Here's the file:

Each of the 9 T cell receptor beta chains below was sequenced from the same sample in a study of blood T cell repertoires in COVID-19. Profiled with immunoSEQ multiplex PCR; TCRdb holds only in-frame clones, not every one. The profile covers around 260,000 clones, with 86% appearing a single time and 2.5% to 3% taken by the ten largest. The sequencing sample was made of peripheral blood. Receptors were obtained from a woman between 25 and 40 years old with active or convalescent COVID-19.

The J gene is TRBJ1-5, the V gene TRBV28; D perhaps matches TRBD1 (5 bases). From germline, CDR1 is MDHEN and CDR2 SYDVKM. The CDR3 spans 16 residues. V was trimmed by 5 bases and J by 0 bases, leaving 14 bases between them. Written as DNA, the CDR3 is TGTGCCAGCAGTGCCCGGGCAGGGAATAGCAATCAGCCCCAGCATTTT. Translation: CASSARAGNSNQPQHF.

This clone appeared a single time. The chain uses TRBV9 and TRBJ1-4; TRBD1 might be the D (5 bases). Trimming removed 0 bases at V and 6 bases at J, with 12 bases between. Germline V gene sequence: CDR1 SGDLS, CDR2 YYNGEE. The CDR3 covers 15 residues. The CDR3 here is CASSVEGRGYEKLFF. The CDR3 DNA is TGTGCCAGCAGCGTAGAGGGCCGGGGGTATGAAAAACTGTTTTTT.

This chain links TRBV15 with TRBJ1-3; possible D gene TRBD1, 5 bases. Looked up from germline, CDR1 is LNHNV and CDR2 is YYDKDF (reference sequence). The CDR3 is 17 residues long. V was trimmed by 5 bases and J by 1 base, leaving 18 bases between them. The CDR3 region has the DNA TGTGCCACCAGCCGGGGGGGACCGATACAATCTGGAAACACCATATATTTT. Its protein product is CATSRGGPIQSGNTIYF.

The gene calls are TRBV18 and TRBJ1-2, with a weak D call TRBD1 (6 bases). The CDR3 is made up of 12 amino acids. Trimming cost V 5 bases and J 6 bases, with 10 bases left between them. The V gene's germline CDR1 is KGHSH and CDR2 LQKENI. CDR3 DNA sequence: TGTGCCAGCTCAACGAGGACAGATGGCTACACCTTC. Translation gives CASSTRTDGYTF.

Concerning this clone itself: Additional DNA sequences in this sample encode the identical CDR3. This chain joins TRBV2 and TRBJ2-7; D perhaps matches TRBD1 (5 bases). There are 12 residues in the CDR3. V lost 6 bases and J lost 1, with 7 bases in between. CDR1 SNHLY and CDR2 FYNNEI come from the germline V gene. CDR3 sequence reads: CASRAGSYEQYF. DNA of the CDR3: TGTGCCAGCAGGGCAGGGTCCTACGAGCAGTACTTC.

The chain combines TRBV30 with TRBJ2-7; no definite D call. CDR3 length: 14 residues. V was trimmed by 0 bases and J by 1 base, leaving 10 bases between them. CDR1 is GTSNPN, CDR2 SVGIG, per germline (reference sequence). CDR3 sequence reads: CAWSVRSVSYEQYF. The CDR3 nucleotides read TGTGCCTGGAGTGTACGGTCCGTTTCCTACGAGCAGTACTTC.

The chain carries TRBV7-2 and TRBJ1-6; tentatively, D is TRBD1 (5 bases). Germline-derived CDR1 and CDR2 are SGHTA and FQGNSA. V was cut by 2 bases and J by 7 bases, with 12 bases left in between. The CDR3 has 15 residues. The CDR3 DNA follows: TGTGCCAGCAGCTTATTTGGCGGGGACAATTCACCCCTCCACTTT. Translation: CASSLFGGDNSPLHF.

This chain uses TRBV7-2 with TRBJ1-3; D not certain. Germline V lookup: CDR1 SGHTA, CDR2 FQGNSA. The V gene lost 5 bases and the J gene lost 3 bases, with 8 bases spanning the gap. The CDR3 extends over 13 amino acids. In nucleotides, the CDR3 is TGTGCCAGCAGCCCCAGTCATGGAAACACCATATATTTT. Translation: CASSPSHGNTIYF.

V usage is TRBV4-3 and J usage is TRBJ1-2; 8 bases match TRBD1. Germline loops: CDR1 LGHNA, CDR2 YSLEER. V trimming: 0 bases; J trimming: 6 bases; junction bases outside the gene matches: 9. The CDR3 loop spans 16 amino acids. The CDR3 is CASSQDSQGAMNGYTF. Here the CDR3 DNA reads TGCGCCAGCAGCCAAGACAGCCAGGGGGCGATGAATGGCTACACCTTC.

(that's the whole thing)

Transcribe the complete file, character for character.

Each of the 9 T cell receptor beta chains below was sequenced from the same sample in a study of blood T cell repertoires in COVID-19. Profiled with immunoSEQ multiplex PCR; TCRdb holds only in-frame clones, not every one. The profile covers around 260,000 clones, with 86% appearing a single time and 2.5% to 3% taken by the ten largest. The sequencing sample was made of peripheral blood. Receptors were obtained from a woman between 25 and 40 years old with active or convalescent COVID-19.

The J gene is TRBJ1-5, the V gene TRBV28; D perhaps matches TRBD1 (5 bases). From germline, CDR1 is MDHEN and CDR2 SYDVKM. The CDR3 spans 16 residues. V was trimmed by 5 bases and J by 0 bases, leaving 14 bases between them. Written as DNA, the CDR3 is TGTGCCAGCAGTGCCCGGGCAGGGAATAGCAATCAGCCCCAGCATTTT. Translation: CASSARAGNSNQPQHF.

This clone appeared a single time. The chain uses TRBV9 and TRBJ1-4; TRBD1 might be the D (5 bases). Trimming removed 0 bases at V and 6 bases at J, with 12 bases between. Germline V gene sequence: CDR1 SGDLS, CDR2 YYNGEE. The CDR3 covers 15 residues. The CDR3 here is CASSVEGRGYEKLFF. The CDR3 DNA is TGTGCCAGCAGCGTAGAGGGCCGGGGGTATGAAAAACTGTTTTTT.

This chain links TRBV15 with TRBJ1-3; possible D gene TRBD1, 5 bases. Looked up from germline, CDR1 is LNHNV and CDR2 is YYDKDF (reference sequence). The CDR3 is 17 residues long. V was trimmed by 5 bases and J by 1 base, leaving 18 bases between them. The CDR3 region has the DNA TGTGCCACCAGCCGGGGGGGACCGATACAATCTGGAAACACCATATATTTT. Its protein product is CATSRGGPIQSGNTIYF.

The gene calls are TRBV18 and TRBJ1-2, with a weak D call TRBD1 (6 bases). The CDR3 is made up of 12 amino acids. Trimming cost V 5 bases and J 6 bases, with 10 bases left between them. The V gene's germline CDR1 is KGHSH and CDR2 LQKENI. CDR3 DNA sequence: TGTGCCAGCTCAACGAGGACAGATGGCTACACCTTC. Translation gives CASSTRTDGYTF.

Concerning this clone itself: Additional DNA sequences in this sample encode the identical CDR3. This chain joins TRBV2 and TRBJ2-7; D perhaps matches TRBD1 (5 bases). There are 12 residues in the CDR3. V lost 6 bases and J lost 1, with 7 bases in between. CDR1 SNHLY and CDR2 FYNNEI come from the germline V gene. CDR3 sequence reads: CASRAGSYEQYF. DNA of the CDR3: TGTGCCAGCAGGGCAGGGTCCTACGAGCAGTACTTC.

The chain combines TRBV30 with TRBJ2-7; no definite D call. CDR3 length: 14 residues. V was trimmed by 0 bases and J by 1 base, leaving 10 bases between them. CDR1 is GTSNPN, CDR2 SVGIG, per germline (reference sequence). CDR3 sequence reads: CAWSVRSVSYEQYF. The CDR3 nucleotides read TGTGCCTGGAGTGTACGGTCCGTTTCCTACGAGCAGTACTTC.

The chain carries TRBV7-2 and TRBJ1-6; tentatively, D is TRBD1 (5 bases). Germline-derived CDR1 and CDR2 are SGHTA and FQGNSA. V was cut by 2 bases and J by 7 bases, with 12 bases left in between. The CDR3 has 15 residues. The CDR3 DNA follows: TGTGCCAGCAGCTTATTTGGCGGGGACAATTCACCCCTCCACTTT. Translation: CASSLFGGDNSPLHF.

This chain uses TRBV7-2 with TRBJ1-3; D not certain. Germline V lookup: CDR1 SGHTA, CDR2 FQGNSA. The V gene lost 5 bases and the J gene lost 3 bases, with 8 bases spanning the gap. The CDR3 extends over 13 amino acids. In nucleotides, the CDR3 is TGTGCCAGCAGCCCCAGTCATGGAAACACCATATATTTT. Translation: CASSPSHGNTIYF.

V usage is TRBV4-3 and J usage is TRBJ1-2; 8 bases match TRBD1. Germline loops: CDR1 LGHNA, CDR2 YSLEER. V trimming: 0 bases; J trimming: 6 bases; junction bases outside the gene matches: 9. The CDR3 loop spans 16 amino acids. The CDR3 is CASSQDSQGAMNGYTF. Here the CDR3 DNA reads TGCGCCAGCAGCCAAGACAGCCAGGGGGCGATGAATGGCTACACCTTC.